The podcast delves into pressing matters of the jewellery world, such as sustainability and the challenges of creating in a digital age. It prompts listeners to contemplate the role of jewellery in a changing world, moving beyond a self-centred approach to consider how jewellery can contribute to the greater good. 

The podcast encourages artists, designers, and jewellery makers to voice their opinions and actively participate in shaping the future of the industry. It serves as a platform for engaging in critical discussions that influence the direction of jewellery-making in a rapidly evolving world. 

The BAJ Podcast follows a flexible pattern, with a focus on jewellery design, techniques, and materials. Going forward topics of interest include discussions on 400% thinking and non-Western perspectives, emphasising diversity. Sofie encourages listeners with great ideas to reach out, and the podcast intends to keep challenging contemporary jewellery topics with new and diverse guests in the future.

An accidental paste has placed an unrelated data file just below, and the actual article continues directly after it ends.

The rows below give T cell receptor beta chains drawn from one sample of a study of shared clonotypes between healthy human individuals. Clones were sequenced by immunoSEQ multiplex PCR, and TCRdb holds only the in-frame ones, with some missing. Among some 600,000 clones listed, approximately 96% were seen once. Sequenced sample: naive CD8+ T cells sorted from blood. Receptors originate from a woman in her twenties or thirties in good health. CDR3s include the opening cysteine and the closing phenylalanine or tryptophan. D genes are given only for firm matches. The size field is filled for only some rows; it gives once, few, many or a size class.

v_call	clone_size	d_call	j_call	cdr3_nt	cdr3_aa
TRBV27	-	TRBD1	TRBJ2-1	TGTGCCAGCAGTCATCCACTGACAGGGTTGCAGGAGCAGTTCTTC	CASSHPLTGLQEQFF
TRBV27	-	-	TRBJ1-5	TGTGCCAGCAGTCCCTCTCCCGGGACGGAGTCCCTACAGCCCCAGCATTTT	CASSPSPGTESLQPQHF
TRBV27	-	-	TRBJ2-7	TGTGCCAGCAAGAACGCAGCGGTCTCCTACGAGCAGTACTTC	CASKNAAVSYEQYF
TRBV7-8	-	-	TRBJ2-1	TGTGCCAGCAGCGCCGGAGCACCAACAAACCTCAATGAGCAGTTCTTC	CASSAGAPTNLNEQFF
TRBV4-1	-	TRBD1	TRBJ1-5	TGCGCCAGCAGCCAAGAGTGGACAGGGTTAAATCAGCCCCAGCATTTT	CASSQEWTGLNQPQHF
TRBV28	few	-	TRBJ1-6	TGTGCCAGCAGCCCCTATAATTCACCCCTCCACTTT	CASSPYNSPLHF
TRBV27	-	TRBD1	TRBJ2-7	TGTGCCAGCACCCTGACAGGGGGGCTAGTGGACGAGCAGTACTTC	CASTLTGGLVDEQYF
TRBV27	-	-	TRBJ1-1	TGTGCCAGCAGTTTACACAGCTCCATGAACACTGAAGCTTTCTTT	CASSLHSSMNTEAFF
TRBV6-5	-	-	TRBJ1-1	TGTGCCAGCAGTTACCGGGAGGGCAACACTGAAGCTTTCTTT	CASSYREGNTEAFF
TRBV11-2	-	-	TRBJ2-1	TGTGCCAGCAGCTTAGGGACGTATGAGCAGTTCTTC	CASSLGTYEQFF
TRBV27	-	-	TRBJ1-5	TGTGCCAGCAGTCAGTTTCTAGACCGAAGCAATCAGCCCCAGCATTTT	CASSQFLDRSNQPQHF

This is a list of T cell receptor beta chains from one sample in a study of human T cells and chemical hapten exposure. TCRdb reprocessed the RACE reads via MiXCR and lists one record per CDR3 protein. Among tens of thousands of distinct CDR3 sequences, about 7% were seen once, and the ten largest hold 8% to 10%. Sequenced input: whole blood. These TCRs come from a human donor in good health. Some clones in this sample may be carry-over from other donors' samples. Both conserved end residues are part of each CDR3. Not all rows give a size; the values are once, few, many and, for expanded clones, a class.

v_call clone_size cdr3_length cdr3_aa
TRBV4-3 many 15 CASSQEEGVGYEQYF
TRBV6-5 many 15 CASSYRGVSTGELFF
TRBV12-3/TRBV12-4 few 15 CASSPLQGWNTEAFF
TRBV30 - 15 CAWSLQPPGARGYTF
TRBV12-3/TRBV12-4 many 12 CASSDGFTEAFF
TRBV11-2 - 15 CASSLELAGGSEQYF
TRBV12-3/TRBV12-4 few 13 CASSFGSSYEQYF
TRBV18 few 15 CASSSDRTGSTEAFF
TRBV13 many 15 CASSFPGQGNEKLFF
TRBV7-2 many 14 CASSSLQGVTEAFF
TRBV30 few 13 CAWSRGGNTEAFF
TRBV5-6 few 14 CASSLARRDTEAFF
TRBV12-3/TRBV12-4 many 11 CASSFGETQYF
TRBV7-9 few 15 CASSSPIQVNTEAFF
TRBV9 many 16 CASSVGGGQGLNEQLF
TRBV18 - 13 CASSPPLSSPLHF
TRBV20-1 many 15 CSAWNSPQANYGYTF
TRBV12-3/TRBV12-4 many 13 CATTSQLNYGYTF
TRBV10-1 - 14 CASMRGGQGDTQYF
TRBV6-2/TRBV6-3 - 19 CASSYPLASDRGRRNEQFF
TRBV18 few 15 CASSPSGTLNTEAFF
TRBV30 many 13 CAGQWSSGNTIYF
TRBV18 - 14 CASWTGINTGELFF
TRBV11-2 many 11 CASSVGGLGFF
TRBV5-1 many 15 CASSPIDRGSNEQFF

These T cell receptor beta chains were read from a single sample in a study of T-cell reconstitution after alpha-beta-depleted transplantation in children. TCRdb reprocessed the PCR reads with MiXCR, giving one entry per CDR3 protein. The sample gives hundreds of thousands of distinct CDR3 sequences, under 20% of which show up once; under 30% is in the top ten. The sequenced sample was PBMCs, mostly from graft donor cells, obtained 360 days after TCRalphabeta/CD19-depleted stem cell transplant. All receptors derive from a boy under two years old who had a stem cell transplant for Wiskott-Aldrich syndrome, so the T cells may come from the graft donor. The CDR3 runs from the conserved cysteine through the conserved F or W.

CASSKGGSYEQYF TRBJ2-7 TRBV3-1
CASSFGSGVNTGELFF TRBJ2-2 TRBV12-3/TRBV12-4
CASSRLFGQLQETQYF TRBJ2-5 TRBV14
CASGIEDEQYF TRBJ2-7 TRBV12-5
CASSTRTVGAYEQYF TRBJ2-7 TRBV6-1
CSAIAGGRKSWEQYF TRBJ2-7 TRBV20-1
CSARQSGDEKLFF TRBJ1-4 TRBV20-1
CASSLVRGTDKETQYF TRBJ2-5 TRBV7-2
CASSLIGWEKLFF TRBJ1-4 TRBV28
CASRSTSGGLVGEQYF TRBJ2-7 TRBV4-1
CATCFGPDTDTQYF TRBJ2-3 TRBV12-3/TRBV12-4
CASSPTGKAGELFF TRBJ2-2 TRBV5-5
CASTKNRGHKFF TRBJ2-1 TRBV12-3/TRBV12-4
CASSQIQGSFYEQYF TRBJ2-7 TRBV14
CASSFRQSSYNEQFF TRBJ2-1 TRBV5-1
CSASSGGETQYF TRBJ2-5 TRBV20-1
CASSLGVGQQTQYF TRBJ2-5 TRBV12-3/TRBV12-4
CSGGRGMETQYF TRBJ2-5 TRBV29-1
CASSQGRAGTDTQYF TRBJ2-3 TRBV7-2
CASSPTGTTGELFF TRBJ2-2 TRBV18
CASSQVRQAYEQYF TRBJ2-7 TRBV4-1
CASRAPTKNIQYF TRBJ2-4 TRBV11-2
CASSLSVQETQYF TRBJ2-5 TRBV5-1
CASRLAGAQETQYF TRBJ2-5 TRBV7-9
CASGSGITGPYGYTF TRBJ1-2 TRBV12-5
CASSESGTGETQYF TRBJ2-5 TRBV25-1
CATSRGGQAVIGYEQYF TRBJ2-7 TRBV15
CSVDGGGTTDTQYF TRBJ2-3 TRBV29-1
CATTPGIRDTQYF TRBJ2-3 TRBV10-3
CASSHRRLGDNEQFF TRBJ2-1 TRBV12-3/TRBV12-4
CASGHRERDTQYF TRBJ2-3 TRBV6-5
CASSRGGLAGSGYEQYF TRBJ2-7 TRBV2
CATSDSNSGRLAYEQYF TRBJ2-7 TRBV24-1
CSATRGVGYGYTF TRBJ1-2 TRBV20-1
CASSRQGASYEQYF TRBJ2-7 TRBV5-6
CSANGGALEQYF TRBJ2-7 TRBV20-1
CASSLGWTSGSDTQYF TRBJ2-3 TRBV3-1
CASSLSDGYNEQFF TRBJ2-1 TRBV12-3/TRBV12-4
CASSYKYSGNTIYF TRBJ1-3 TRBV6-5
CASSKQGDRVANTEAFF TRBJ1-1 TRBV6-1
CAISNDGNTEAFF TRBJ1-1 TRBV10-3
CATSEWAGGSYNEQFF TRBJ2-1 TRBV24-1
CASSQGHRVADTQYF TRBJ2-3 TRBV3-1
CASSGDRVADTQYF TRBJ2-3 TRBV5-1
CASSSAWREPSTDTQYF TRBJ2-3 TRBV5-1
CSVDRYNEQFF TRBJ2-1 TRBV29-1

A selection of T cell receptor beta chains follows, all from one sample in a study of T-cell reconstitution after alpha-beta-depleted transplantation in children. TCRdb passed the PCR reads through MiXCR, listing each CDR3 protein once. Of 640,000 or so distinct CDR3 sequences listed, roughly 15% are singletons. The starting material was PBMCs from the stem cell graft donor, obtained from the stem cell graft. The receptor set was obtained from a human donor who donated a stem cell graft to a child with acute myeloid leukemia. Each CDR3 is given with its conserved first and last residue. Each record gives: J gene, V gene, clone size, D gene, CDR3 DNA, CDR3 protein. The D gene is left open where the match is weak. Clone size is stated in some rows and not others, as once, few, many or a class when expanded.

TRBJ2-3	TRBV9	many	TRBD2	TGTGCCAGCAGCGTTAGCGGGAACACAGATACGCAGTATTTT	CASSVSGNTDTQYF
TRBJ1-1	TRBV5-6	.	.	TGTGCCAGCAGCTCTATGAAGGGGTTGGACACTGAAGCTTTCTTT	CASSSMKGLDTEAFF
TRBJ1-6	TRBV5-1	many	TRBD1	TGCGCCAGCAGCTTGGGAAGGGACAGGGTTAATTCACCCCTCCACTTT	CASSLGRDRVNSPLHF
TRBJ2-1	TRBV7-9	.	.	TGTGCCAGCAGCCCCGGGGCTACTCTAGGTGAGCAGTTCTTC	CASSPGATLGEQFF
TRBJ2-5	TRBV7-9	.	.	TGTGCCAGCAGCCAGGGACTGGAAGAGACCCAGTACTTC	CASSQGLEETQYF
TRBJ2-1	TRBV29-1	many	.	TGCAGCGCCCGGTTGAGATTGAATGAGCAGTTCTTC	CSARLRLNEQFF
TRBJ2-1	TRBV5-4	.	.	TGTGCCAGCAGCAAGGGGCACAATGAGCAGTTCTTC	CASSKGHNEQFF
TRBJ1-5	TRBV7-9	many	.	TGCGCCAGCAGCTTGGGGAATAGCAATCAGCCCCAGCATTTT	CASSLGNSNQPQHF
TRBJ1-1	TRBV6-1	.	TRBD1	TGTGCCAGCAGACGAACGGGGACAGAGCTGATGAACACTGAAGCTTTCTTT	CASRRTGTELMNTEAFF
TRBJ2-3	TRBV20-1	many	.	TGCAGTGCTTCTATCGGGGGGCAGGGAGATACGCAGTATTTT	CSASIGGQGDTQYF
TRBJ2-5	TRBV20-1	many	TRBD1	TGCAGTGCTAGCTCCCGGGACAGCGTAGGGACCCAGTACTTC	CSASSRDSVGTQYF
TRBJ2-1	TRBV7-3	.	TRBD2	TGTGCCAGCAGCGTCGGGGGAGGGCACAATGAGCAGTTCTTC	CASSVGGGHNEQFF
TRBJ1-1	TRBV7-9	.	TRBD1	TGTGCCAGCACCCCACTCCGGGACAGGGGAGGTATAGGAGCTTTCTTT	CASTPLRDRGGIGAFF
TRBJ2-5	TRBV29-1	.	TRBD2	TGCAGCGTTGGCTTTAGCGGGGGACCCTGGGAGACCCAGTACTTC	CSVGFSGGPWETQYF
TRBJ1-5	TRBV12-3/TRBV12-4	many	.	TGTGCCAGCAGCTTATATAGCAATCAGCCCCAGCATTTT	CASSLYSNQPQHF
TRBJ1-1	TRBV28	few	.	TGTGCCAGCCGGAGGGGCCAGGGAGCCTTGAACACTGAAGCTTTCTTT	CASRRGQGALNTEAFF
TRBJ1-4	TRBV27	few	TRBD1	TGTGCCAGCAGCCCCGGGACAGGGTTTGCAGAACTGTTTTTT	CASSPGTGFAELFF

Listen to the BAJ podcast here.  

Sofie’s Research  

Sofie holds a Craft Council Research Fellowship and works as a research associate at the Centre for Printing at the University of the West of England. She shared that her research centres around the growth of crystals, specifically man-made crystals, which she explored during a visit to a crystal production company in Germany. Her limited knowledge of, and interest in lab-grown crystals, despite her extensive experience in the jewellery industry, led her to embark on a Ph.D in the subject.